New Hand-Coloring Stunt Sold FULL Page for Thirty Weeks in Commercial Appeal — Prizes Offered — Originated by Jim Alley and Hugh J. Mooney
Editor & Publisher, 3/23/29

Something new in the hookup of a cartoon character with advertising has been worked out by Jim Alley, cartoonist for the Memphis Commerical Appeal and his manager, Hugh J. Mooney, son of the late C.P.J. Mooney.

The plan, already under way in Memphis and several other cities where the comic character “Hambone” is used editorially, has a contest angle and presents advertising selling talk through the subtle and philosophical utterances of the darkey. Advertisements, of which there may be a dozen or 50, and six cartoons are packed in a page, to be run weekly for 30 weeks by the newspaper using the series.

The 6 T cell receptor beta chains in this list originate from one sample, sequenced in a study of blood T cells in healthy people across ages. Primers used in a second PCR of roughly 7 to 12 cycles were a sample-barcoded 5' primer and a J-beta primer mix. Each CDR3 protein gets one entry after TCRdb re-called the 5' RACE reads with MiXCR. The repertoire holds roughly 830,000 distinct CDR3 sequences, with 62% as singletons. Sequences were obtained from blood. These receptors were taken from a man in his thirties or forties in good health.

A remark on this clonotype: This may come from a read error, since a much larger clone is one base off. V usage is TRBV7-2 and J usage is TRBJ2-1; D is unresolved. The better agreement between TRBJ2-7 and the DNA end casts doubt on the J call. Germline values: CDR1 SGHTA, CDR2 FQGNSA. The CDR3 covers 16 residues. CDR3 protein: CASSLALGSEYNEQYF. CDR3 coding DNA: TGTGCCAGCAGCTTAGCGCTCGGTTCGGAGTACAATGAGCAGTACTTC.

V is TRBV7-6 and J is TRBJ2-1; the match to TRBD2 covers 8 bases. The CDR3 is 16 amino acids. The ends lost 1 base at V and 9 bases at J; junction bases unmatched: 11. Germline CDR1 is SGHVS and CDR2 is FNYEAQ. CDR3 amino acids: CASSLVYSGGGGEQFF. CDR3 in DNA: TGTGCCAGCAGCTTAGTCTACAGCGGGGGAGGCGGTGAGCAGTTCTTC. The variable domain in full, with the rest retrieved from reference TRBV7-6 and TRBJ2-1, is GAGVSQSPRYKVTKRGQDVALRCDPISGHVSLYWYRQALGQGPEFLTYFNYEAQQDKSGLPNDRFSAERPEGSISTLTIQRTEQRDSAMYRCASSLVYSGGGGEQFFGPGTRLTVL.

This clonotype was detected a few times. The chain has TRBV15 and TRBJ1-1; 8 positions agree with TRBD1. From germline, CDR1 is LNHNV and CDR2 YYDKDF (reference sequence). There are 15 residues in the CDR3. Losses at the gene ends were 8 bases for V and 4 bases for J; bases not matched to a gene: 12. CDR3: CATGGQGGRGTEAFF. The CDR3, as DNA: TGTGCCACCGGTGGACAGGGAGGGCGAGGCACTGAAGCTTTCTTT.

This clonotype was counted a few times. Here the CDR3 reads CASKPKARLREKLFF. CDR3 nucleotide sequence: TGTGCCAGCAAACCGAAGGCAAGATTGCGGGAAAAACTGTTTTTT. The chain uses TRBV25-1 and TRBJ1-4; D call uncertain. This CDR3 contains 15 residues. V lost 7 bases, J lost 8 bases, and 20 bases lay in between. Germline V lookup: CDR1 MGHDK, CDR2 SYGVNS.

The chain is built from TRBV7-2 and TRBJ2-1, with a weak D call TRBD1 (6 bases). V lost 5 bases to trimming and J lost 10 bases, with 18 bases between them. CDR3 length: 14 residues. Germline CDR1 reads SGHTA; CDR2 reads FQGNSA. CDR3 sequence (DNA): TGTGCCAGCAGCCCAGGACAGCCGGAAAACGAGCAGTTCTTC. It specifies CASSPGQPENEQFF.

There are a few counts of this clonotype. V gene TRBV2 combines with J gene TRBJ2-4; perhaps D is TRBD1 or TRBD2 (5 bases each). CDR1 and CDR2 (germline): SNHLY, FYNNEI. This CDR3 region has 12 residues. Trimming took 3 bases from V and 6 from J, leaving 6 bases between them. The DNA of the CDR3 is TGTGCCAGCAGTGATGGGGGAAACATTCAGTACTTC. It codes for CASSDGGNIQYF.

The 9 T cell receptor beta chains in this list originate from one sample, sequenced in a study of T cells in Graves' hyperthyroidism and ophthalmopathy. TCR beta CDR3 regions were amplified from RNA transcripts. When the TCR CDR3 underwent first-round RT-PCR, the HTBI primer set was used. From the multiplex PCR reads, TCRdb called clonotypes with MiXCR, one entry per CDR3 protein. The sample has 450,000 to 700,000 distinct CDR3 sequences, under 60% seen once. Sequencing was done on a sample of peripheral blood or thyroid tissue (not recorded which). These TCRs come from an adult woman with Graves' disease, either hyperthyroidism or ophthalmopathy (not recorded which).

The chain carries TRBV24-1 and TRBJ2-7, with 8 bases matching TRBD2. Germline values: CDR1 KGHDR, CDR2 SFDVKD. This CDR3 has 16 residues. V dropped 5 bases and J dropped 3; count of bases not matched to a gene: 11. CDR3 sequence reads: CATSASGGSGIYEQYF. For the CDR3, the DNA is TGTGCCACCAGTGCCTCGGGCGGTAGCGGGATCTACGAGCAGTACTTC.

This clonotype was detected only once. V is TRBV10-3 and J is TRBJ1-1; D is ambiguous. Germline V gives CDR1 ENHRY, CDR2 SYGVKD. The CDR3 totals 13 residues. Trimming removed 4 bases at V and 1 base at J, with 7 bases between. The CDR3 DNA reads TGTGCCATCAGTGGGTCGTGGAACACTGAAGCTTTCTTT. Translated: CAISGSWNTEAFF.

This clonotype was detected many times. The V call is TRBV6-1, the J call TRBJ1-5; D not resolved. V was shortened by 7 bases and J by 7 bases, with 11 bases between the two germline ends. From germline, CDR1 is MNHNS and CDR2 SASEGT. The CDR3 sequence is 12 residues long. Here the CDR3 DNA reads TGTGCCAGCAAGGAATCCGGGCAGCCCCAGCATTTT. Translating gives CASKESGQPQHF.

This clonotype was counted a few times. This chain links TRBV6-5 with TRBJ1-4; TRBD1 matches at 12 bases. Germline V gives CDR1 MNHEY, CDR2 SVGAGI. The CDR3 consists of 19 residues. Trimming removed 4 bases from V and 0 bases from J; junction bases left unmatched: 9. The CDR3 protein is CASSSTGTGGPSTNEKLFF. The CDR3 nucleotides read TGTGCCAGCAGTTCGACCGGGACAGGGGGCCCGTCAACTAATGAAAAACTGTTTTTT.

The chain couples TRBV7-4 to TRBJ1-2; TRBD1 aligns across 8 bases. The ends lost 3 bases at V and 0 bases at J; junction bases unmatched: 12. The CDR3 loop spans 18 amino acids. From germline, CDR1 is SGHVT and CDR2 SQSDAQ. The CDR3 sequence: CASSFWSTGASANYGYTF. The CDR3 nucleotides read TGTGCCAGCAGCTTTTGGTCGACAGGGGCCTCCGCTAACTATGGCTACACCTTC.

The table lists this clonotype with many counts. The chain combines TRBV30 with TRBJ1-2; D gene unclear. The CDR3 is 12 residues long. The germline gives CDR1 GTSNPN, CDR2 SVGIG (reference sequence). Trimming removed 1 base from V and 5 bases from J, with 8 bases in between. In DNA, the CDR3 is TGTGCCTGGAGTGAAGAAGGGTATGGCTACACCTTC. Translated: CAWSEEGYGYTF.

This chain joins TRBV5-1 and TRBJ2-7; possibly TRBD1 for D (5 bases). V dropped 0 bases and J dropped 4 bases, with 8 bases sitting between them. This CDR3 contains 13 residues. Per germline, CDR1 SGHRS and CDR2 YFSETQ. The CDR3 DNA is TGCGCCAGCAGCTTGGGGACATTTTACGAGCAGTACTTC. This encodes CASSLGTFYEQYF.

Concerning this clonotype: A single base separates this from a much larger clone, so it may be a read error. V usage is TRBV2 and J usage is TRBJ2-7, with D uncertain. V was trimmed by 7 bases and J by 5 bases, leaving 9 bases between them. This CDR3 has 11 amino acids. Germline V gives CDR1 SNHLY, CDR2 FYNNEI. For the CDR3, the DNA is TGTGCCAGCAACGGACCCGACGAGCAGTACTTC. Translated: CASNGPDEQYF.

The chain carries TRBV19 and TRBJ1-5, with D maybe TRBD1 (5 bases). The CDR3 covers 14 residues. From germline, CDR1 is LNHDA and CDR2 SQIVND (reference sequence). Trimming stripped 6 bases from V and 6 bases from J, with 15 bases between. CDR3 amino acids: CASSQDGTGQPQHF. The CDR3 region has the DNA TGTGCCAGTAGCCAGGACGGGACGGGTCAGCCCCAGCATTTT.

It is proposed to offer the advertising plan first to those newspapers using the “Hambone” cartoon editorially, Mooney says.

A series, the first, began in the Commercial Appeal March 7, 39 advertisments being on the page in addition to the six cartoons.

Under the plan, each advertiser is represented in a cartoon one or more times during the series, depending on his position and space on the page.

A hand-coloring contest in which weekly prizes and a grand prize are given is a part of the general advertising stunt. Readers are asked to color the cartoons with crayon or other materials, mailing them with self-addressed envelope to the newspaper office. One of the rules of the contest is that cartoons must not be cut out of the page. Entrants are required to give their name, age and address.